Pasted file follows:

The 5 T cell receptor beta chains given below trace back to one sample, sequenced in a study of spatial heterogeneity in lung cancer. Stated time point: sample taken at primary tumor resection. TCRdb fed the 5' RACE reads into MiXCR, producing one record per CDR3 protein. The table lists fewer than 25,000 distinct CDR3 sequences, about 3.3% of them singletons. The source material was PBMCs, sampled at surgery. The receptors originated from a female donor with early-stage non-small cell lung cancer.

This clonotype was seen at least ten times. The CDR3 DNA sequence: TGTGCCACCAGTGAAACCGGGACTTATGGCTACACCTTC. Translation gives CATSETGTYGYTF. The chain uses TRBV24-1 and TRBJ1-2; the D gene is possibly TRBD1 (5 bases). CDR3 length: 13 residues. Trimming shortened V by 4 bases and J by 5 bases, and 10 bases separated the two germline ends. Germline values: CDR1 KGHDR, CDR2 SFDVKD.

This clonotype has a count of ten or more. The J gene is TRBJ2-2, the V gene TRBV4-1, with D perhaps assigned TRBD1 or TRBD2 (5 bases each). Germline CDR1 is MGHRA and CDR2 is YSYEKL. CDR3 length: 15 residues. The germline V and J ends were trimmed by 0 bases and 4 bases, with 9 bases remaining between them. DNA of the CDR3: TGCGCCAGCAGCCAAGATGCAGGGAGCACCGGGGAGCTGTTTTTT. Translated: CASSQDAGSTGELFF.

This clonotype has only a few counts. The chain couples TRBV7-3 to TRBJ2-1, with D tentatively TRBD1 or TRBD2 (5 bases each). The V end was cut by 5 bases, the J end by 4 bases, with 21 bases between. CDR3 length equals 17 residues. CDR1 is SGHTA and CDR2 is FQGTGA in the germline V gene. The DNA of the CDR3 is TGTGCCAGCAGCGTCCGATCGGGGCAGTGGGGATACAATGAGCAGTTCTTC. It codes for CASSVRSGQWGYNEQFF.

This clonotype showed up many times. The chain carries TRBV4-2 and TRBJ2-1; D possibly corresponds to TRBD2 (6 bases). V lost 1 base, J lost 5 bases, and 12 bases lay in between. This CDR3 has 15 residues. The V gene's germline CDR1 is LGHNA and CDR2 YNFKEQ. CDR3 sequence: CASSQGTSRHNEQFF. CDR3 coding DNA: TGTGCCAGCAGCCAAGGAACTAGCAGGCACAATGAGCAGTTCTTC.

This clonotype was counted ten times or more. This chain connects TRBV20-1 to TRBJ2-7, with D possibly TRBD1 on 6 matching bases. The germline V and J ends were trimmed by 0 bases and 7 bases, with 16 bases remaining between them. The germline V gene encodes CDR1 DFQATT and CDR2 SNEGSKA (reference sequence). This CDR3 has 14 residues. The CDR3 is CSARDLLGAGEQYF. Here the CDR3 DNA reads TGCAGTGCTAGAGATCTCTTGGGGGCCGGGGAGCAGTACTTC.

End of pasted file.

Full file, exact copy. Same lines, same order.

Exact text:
The 5 T cell receptor beta chains given below trace back to one sample, sequenced in a study of spatial heterogeneity in lung cancer. Stated time point: sample taken at primary tumor resection. TCRdb fed the 5' RACE reads into MiXCR, producing one record per CDR3 protein. The table lists fewer than 25,000 distinct CDR3 sequences, about 3.3% of them singletons. The source material was PBMCs, sampled at surgery. The receptors originated from a female donor with early-stage non-small cell lung cancer.

This clonotype was seen at least ten times. The CDR3 DNA sequence: TGTGCCACCAGTGAAACCGGGACTTATGGCTACACCTTC. Translation gives CATSETGTYGYTF. The chain uses TRBV24-1 and TRBJ1-2; the D gene is possibly TRBD1 (5 bases). CDR3 length: 13 residues. Trimming shortened V by 4 bases and J by 5 bases, and 10 bases separated the two germline ends. Germline values: CDR1 KGHDR, CDR2 SFDVKD.

This clonotype has a count of ten or more. The J gene is TRBJ2-2, the V gene TRBV4-1, with D perhaps assigned TRBD1 or TRBD2 (5 bases each). Germline CDR1 is MGHRA and CDR2 is YSYEKL. CDR3 length: 15 residues. The germline V and J ends were trimmed by 0 bases and 4 bases, with 9 bases remaining between them. DNA of the CDR3: TGCGCCAGCAGCCAAGATGCAGGGAGCACCGGGGAGCTGTTTTTT. Translated: CASSQDAGSTGELFF.

This clonotype has only a few counts. The chain couples TRBV7-3 to TRBJ2-1, with D tentatively TRBD1 or TRBD2 (5 bases each). The V end was cut by 5 bases, the J end by 4 bases, with 21 bases between. CDR3 length equals 17 residues. CDR1 is SGHTA and CDR2 is FQGTGA in the germline V gene. The DNA of the CDR3 is TGTGCCAGCAGCGTCCGATCGGGGCAGTGGGGATACAATGAGCAGTTCTTC. It codes for CASSVRSGQWGYNEQFF.

This clonotype showed up many times. The chain carries TRBV4-2 and TRBJ2-1; D possibly corresponds to TRBD2 (6 bases). V lost 1 base, J lost 5 bases, and 12 bases lay in between. This CDR3 has 15 residues. The V gene's germline CDR1 is LGHNA and CDR2 YNFKEQ. CDR3 sequence: CASSQGTSRHNEQFF. CDR3 coding DNA: TGTGCCAGCAGCCAAGGAACTAGCAGGCACAATGAGCAGTTCTTC.

This clonotype was counted ten times or more. This chain connects TRBV20-1 to TRBJ2-7, with D possibly TRBD1 on 6 matching bases. The germline V and J ends were trimmed by 0 bases and 7 bases, with 16 bases remaining between them. The germline V gene encodes CDR1 DFQATT and CDR2 SNEGSKA (reference sequence). This CDR3 has 14 residues. The CDR3 is CSARDLLGAGEQYF. Here the CDR3 DNA reads TGCAGTGCTAGAGATCTCTTGGGGGCCGGGGAGCAGTACTTC.